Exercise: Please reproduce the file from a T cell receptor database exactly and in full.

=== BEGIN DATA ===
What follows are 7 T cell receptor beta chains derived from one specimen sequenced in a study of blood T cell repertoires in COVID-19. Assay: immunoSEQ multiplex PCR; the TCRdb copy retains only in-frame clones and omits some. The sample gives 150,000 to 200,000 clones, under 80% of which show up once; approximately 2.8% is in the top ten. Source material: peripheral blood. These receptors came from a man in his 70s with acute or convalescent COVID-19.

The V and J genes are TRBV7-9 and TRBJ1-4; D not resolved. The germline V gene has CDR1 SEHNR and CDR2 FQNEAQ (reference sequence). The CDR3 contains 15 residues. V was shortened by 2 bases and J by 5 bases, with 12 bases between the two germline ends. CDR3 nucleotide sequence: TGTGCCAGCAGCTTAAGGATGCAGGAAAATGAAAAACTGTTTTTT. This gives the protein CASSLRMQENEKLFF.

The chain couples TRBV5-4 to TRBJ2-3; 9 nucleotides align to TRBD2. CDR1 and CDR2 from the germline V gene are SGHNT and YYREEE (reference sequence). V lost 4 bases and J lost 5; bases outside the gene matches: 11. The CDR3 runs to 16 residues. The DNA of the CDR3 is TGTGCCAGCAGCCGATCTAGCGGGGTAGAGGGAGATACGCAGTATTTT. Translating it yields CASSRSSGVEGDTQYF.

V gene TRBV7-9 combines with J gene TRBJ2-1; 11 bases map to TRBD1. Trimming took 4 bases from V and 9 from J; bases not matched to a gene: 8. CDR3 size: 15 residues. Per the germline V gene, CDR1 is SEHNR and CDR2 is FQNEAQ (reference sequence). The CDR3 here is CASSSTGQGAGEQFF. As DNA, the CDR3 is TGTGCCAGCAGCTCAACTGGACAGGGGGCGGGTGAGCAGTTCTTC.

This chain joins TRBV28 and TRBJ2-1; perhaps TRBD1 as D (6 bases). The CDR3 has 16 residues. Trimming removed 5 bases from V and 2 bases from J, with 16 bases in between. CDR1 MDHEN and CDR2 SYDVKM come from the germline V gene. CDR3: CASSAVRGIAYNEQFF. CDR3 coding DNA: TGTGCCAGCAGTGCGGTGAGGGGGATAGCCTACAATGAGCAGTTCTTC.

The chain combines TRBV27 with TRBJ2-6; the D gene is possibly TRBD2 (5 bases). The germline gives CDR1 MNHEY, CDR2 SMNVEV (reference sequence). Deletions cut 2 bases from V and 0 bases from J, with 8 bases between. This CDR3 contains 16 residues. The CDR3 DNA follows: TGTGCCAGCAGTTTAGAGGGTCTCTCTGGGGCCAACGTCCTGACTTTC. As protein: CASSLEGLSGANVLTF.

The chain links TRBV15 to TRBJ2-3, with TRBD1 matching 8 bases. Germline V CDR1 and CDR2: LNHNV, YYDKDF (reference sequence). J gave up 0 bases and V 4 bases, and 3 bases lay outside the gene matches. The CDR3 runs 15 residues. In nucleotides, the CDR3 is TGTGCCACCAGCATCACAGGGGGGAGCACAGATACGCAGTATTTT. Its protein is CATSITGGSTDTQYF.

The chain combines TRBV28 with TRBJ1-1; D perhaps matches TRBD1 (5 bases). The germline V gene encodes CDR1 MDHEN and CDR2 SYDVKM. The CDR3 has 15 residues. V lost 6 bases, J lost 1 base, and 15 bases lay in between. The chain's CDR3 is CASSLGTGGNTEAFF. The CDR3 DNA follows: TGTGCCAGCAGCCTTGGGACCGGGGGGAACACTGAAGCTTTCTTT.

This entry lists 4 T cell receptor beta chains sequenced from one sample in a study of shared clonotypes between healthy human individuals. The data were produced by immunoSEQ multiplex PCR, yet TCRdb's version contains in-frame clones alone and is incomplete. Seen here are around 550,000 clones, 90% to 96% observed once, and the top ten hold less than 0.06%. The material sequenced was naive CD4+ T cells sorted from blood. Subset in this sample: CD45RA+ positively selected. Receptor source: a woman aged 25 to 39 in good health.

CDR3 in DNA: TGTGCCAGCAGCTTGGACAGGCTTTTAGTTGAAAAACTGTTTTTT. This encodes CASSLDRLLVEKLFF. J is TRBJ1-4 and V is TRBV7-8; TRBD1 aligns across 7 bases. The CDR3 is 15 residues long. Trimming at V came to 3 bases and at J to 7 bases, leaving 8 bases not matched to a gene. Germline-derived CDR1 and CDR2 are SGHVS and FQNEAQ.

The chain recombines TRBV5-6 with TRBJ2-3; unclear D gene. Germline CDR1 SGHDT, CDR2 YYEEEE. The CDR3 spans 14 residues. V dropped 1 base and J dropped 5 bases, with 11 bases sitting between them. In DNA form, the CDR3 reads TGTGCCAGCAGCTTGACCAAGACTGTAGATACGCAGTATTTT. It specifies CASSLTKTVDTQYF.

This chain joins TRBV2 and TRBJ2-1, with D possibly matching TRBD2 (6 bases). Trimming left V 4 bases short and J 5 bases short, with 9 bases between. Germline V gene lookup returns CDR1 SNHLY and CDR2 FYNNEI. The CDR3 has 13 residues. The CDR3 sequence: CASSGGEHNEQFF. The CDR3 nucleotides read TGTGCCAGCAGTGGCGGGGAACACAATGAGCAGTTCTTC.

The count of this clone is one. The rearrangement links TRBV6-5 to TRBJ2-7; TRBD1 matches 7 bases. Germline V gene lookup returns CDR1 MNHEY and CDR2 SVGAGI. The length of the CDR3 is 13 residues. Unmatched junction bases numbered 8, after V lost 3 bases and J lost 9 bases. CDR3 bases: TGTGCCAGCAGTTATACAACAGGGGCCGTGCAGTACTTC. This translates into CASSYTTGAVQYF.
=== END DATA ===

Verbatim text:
What follows are 7 T cell receptor beta chains derived from one specimen sequenced in a study of blood T cell repertoires in COVID-19. Assay: immunoSEQ multiplex PCR; the TCRdb copy retains only in-frame clones and omits some. The sample gives 150,000 to 200,000 clones, under 80% of which show up once; approximately 2.8% is in the top ten. Source material: peripheral blood. These receptors came from a man in his 70s with acute or convalescent COVID-19.

The V and J genes are TRBV7-9 and TRBJ1-4; D not resolved. The germline V gene has CDR1 SEHNR and CDR2 FQNEAQ (reference sequence). The CDR3 contains 15 residues. V was shortened by 2 bases and J by 5 bases, with 12 bases between the two germline ends. CDR3 nucleotide sequence: TGTGCCAGCAGCTTAAGGATGCAGGAAAATGAAAAACTGTTTTTT. This gives the protein CASSLRMQENEKLFF.

The chain couples TRBV5-4 to TRBJ2-3; 9 nucleotides align to TRBD2. CDR1 and CDR2 from the germline V gene are SGHNT and YYREEE (reference sequence). V lost 4 bases and J lost 5; bases outside the gene matches: 11. The CDR3 runs to 16 residues. The DNA of the CDR3 is TGTGCCAGCAGCCGATCTAGCGGGGTAGAGGGAGATACGCAGTATTTT. Translating it yields CASSRSSGVEGDTQYF.

V gene TRBV7-9 combines with J gene TRBJ2-1; 11 bases map to TRBD1. Trimming took 4 bases from V and 9 from J; bases not matched to a gene: 8. CDR3 size: 15 residues. Per the germline V gene, CDR1 is SEHNR and CDR2 is FQNEAQ (reference sequence). The CDR3 here is CASSSTGQGAGEQFF. As DNA, the CDR3 is TGTGCCAGCAGCTCAACTGGACAGGGGGCGGGTGAGCAGTTCTTC.

This chain joins TRBV28 and TRBJ2-1; perhaps TRBD1 as D (6 bases). The CDR3 has 16 residues. Trimming removed 5 bases from V and 2 bases from J, with 16 bases in between. CDR1 MDHEN and CDR2 SYDVKM come from the germline V gene. CDR3: CASSAVRGIAYNEQFF. CDR3 coding DNA: TGTGCCAGCAGTGCGGTGAGGGGGATAGCCTACAATGAGCAGTTCTTC.

The chain combines TRBV27 with TRBJ2-6; the D gene is possibly TRBD2 (5 bases). The germline gives CDR1 MNHEY, CDR2 SMNVEV (reference sequence). Deletions cut 2 bases from V and 0 bases from J, with 8 bases between. This CDR3 contains 16 residues. The CDR3 DNA follows: TGTGCCAGCAGTTTAGAGGGTCTCTCTGGGGCCAACGTCCTGACTTTC. As protein: CASSLEGLSGANVLTF.

The chain links TRBV15 to TRBJ2-3, with TRBD1 matching 8 bases. Germline V CDR1 and CDR2: LNHNV, YYDKDF (reference sequence). J gave up 0 bases and V 4 bases, and 3 bases lay outside the gene matches. The CDR3 runs 15 residues. In nucleotides, the CDR3 is TGTGCCACCAGCATCACAGGGGGGAGCACAGATACGCAGTATTTT. Its protein is CATSITGGSTDTQYF.

The chain combines TRBV28 with TRBJ1-1; D perhaps matches TRBD1 (5 bases). The germline V gene encodes CDR1 MDHEN and CDR2 SYDVKM. The CDR3 has 15 residues. V lost 6 bases, J lost 1 base, and 15 bases lay in between. The chain's CDR3 is CASSLGTGGNTEAFF. The CDR3 DNA follows: TGTGCCAGCAGCCTTGGGACCGGGGGGAACACTGAAGCTTTCTTT.

This entry lists 4 T cell receptor beta chains sequenced from one sample in a study of shared clonotypes between healthy human individuals. The data were produced by immunoSEQ multiplex PCR, yet TCRdb's version contains in-frame clones alone and is incomplete. Seen here are around 550,000 clones, 90% to 96% observed once, and the top ten hold less than 0.06%. The material sequenced was naive CD4+ T cells sorted from blood. Subset in this sample: CD45RA+ positively selected. Receptor source: a woman aged 25 to 39 in good health.

CDR3 in DNA: TGTGCCAGCAGCTTGGACAGGCTTTTAGTTGAAAAACTGTTTTTT. This encodes CASSLDRLLVEKLFF. J is TRBJ1-4 and V is TRBV7-8; TRBD1 aligns across 7 bases. The CDR3 is 15 residues long. Trimming at V came to 3 bases and at J to 7 bases, leaving 8 bases not matched to a gene. Germline-derived CDR1 and CDR2 are SGHVS and FQNEAQ.

The chain recombines TRBV5-6 with TRBJ2-3; unclear D gene. Germline CDR1 SGHDT, CDR2 YYEEEE. The CDR3 spans 14 residues. V dropped 1 base and J dropped 5 bases, with 11 bases sitting between them. In DNA form, the CDR3 reads TGTGCCAGCAGCTTGACCAAGACTGTAGATACGCAGTATTTT. It specifies CASSLTKTVDTQYF.

This chain joins TRBV2 and TRBJ2-1, with D possibly matching TRBD2 (6 bases). Trimming left V 4 bases short and J 5 bases short, with 9 bases between. Germline V gene lookup returns CDR1 SNHLY and CDR2 FYNNEI. The CDR3 has 13 residues. The CDR3 sequence: CASSGGEHNEQFF. The CDR3 nucleotides read TGTGCCAGCAGTGGCGGGGAACACAATGAGCAGTTCTTC.

The count of this clone is one. The rearrangement links TRBV6-5 to TRBJ2-7; TRBD1 matches 7 bases. Germline V gene lookup returns CDR1 MNHEY and CDR2 SVGAGI. The length of the CDR3 is 13 residues. Unmatched junction bases numbered 8, after V lost 3 bases and J lost 9 bases. CDR3 bases: TGTGCCAGCAGTTATACAACAGGGGCCGTGCAGTACTTC. This translates into CASSYTTGAVQYF.